Hip arthroscopy involves the use of an arthroscope to visualize the inner workings of the hip joint through a minimally invasive technique. Once general or spinal anesthesia has been achieved, traction is applied to the hip so that the femoral head (ball portion of the hip joint) is slightly distracted out of the acetabulum (socket portion of the hip joint). The amount of distraction is closely monitored during surgery with the use of X-ray. Two to three incisions, each measuring ½ inch in length, are placed over the outer aspect of the hip with the patient positioned on their side. Specialized instrumentation for hip arthroscopy is utilized to visualize the interior of the hip joint. Hip arthroscopy permits the surgeon to diagnose and treat a wide array of problems within the hip, which in the recent past has required extensive incisions and surgical exposure that prolonged recovery.
Patients with symptoms of hip pain that have not responded to conservative treatment and have not had a cause demonstrated by standard radiographs, may be candidates for a hip arthroscopy. In addition, sensations of “popping”, “catching”, “snapping”, or “clunking” in the hip joint can be treated with an arthroscopic procedure. All of the above symptoms can be caused by a loose body in the hip joint, by a tear in the lining of the rim of the hip socket, or secondary to an inflammatory or degenerative condition in the hip. A preoperative MRI with gadolinium or hip arthrogram can help to confirm the diagnosis of these problems prior to the arthroscopy. Arthroscopy has also been used to diagnose and evaluate diseases such as Rheumatoid Arthritis, Juvenile Rheumatoid Arthritis, Perthes Disease, Synovial Chondromatosis, and Ankylosing Spondylitis of the hip.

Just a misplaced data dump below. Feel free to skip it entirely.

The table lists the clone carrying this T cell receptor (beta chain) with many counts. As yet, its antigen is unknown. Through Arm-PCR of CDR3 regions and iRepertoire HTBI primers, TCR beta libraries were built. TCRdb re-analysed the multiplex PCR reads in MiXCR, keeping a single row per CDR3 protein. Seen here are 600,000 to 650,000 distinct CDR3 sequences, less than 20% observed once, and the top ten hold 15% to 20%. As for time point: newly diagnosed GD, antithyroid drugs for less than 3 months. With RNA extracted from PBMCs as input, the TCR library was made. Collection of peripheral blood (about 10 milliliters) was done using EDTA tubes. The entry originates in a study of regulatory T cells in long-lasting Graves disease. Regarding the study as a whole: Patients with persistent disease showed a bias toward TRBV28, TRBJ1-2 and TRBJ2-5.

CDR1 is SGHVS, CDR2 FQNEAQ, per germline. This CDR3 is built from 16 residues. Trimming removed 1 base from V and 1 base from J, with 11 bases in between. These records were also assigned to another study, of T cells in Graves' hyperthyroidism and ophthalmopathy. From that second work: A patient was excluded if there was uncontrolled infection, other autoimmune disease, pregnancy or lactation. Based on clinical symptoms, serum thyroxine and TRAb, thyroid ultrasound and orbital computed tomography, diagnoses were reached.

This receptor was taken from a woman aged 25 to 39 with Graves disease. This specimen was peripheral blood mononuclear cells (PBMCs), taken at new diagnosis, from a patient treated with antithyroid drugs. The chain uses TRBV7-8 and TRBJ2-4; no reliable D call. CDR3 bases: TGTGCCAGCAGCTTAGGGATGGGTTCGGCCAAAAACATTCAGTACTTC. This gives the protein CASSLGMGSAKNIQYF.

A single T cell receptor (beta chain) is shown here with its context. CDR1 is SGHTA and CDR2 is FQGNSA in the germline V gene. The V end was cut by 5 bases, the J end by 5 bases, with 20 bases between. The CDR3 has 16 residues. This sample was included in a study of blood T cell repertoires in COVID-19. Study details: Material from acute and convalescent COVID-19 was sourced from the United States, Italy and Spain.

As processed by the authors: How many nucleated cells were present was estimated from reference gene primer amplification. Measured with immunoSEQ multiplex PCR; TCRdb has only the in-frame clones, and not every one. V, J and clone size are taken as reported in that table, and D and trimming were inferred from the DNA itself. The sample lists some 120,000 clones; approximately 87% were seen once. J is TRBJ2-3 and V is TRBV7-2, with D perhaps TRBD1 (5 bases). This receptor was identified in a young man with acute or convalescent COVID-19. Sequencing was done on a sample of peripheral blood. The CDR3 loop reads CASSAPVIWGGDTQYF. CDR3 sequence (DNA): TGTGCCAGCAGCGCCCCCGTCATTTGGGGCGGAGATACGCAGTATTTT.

Hip arthroscopy is a relatively new technique to treat patients with intra-articular diseases within the hip joint. Because of its complex nature it should only be performed by an orthopaedic surgeon specially trained in hip arthroscopy and most are fellowship trained in joint reconstruction. Dr. Steven Wardell meets both of these criteria and serves as an Associate Master Instructor in Hip Arthroscopy at the annual Arthroscopy Association course teaching surgeons from around the world.
With proper surgical technique, the incidence of complications in hip arthroscopy is very rare. Complications with any surgical procedure can include infection, nerve injury, and incomplete relief of pain. Temporary neuropraxias (numbness) can occur secondary to the amount and duration of traction used during the procedure. The amount of traction time is closely monitored throughout the procedure to minimize the incidence of nerve injury.
Patients undergoing hip arthroscopy go home the same day the surgery is performed. They are discharged with crutches to aid initial ambulation, but they can place as much weight as they can tolerate on the affected hip. Because sterile water is used to distend the hip capsule during the procedure, some postoperative pain is to be expected. Patients are sent home with prescription pain medication to help with this pain which should last only a few days. Generally, patients can discard their crutches within a few days of surgery and may return to work within a week or as the pain allows.
Physical therapy is generally required to help return a patient back to work and sports sooner. Therapy programs include both the use of pool and land therapy and generally is prescribed three times a week for three to four weeks.
Patients without arthritis who have acetabular labral tears or loose bodies, often have excellent results. It has been reported that some patients do not improve after excison of diagnosed labral tears or loose bodies. This most commonly occurs in the case of significant, coexistent severe degenerative arthritis in the hip joint. However, surgical outcome can usually be predicted with appropriate examination and review of both an x-ray and/or MRI before surgery.